I love to think about the Divine Proportion .
Phi In Art, Nature, and Science
The Divine Proportion is known by many names. Golden Mean, Sacred Cut and Phi are only a few; and it is not by chance that the Divine Proportion was given its name. It has been called divine because over thousands of years it has been deemed to be so.
Beginning with calculations found on clay tablets in ancient Babylon, the story of Divine Proportion can be traced alongside the history of numbers to the fractals of the digital age. As its many forms unfold we uncover the Golden Rectangle in the Parthenon, Golden Spirals in the human inner ear, a Golden Angle in the petal patterns of a rose, and the Fibonacci numbers in lilies, daisies, pineapples, and in our own DNA.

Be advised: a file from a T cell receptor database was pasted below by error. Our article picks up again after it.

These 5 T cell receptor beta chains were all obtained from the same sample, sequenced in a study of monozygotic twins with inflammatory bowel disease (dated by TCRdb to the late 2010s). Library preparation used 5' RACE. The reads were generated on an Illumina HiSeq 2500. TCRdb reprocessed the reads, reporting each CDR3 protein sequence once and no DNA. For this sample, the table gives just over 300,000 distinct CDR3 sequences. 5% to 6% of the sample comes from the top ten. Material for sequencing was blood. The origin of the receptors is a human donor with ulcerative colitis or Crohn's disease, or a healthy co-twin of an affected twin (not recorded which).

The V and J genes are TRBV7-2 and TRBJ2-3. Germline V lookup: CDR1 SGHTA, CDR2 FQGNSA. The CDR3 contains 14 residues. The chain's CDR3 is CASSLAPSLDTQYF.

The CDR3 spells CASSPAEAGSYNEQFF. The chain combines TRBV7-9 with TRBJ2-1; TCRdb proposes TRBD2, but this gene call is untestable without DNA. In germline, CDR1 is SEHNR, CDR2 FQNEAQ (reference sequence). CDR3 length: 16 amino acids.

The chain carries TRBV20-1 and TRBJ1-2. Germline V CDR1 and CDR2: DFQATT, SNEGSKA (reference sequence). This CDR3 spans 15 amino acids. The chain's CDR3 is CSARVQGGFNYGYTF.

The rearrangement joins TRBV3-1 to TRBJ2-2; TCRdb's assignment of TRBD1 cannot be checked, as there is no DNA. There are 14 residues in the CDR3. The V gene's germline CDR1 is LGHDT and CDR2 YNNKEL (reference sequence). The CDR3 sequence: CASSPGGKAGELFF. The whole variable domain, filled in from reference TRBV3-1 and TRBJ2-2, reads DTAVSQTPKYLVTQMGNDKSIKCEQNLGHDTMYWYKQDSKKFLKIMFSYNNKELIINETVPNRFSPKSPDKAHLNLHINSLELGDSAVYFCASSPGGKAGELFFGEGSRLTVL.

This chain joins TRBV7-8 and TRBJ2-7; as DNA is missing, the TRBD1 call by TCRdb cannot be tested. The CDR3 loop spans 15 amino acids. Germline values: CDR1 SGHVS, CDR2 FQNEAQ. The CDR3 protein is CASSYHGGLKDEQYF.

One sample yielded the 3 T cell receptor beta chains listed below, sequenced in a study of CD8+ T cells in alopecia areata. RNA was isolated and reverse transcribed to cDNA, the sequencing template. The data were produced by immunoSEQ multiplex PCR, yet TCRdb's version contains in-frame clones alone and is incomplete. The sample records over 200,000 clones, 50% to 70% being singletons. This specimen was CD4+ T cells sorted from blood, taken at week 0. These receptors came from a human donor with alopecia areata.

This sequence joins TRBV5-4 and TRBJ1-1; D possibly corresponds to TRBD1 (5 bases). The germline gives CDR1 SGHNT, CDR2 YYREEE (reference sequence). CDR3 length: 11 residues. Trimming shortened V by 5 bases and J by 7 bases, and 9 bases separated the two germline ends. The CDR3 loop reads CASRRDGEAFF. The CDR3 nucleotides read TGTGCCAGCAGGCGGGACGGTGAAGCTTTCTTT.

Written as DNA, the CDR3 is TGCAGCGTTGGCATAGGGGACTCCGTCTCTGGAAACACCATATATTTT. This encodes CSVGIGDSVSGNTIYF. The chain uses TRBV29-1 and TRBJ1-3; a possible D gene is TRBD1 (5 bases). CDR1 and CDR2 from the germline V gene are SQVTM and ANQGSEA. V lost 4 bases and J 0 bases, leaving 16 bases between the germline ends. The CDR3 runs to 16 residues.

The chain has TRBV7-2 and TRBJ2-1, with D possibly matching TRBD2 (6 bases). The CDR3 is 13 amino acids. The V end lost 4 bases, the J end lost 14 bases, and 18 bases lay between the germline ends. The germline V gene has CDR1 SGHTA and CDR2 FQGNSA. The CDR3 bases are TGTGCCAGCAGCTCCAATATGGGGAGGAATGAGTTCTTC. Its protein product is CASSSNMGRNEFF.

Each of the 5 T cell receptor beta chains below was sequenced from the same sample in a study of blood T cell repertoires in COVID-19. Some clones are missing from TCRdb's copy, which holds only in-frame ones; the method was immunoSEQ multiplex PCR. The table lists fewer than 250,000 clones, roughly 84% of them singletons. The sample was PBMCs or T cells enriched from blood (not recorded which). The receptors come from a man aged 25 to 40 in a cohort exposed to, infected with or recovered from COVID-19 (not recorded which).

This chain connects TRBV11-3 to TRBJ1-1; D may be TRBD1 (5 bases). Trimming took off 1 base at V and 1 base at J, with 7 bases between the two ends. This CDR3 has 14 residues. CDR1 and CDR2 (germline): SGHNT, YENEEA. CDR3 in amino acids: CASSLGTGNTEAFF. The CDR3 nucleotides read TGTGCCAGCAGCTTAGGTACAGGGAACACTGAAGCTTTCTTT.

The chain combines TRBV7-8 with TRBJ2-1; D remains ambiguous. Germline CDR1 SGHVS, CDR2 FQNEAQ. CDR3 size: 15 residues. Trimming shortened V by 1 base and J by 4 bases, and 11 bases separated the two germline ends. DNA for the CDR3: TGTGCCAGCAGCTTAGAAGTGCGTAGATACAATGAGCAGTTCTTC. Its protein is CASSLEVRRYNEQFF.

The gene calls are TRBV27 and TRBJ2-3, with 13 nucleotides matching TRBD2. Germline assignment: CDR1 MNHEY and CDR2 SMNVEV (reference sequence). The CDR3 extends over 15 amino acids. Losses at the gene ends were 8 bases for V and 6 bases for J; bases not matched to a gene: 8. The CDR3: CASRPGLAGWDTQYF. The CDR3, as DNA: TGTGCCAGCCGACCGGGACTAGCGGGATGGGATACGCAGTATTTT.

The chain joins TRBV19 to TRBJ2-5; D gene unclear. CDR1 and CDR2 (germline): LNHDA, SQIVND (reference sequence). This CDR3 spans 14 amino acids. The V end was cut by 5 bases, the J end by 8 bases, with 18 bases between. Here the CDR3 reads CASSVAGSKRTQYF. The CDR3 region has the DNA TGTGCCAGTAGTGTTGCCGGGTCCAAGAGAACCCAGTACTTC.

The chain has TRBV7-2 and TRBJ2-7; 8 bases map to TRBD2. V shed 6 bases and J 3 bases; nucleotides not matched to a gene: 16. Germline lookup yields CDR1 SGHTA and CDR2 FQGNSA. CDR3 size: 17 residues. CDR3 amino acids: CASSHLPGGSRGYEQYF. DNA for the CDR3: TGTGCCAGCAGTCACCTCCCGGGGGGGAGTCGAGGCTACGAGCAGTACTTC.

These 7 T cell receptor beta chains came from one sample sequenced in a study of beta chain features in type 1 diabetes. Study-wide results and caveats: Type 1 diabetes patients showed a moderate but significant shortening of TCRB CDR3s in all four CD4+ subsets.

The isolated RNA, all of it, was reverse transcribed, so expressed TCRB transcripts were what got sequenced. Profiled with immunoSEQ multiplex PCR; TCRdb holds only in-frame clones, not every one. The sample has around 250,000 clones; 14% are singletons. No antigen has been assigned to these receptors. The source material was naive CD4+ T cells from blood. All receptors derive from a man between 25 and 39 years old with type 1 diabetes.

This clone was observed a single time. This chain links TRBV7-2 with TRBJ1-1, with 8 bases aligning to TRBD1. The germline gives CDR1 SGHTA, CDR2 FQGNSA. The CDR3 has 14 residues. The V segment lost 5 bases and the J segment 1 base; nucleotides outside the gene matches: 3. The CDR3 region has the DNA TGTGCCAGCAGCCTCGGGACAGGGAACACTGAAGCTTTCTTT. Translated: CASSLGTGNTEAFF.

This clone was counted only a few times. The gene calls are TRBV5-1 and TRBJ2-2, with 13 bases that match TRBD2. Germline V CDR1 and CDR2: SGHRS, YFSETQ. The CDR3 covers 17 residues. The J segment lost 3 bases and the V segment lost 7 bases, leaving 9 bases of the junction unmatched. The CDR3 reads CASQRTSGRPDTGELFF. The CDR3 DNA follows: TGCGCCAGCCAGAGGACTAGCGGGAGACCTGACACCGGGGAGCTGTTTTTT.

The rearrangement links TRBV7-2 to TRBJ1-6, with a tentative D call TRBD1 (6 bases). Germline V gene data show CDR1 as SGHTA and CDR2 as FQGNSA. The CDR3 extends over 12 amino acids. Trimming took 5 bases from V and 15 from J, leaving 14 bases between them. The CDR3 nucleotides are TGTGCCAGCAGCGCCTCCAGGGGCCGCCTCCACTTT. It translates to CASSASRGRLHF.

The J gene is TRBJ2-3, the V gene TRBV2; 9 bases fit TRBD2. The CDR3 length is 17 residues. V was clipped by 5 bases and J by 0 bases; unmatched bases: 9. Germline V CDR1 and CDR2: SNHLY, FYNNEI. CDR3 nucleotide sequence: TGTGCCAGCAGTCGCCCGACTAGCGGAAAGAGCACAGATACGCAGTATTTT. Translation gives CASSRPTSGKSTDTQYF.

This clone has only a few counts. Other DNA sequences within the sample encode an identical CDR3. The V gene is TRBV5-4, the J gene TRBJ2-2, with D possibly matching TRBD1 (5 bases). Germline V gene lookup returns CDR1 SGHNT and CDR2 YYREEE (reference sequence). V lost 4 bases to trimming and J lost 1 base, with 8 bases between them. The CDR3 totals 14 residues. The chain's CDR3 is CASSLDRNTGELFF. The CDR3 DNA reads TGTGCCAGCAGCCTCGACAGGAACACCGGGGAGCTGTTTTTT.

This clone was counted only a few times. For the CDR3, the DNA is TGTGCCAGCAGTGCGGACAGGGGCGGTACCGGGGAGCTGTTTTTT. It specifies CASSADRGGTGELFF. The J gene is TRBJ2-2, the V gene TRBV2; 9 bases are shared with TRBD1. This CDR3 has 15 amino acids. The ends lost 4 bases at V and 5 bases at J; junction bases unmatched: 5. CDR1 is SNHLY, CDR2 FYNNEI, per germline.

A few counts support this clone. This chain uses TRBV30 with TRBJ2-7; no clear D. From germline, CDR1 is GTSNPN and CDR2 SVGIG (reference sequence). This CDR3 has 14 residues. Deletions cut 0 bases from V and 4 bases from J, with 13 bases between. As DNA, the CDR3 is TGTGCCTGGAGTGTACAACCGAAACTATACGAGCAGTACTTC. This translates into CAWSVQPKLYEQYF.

With its natural balance and elegant beauty, the Divine Proportion is a perpetual reminder that our hope for regeneration and continuity lies in realizing the meaningful and harmonious relationship of all the parts to the whole.
Published by Sterling Publishing Co., Inc.
Designed by Michael Zipkin
Cover by Amy Ray
How can we apply this principle of a 2/3 to 1/3 ratio to bring natural balance back to our lives.
- We live in a 24 hour day cycle. Applying the Divine Proportion would mean that on average, 16 hours are for activity and 8 hours of those 24 hours are for rest.
- Throughout a calendar year, 243 days are for activity and 122 days are for rest. Take 104 days to rest (really rest!) on the weekend. Now you have 18 weekdays of vacation still to use.
So how can we expect to feel good and in tune with our environment when we consistently swim upstream in conflict with the natural cycles of our Universe? Are we expecting to sandwich in a lifetime of work between ages 20-60 before we rest in retirement? What if we balanced our life throughout our life and not retire?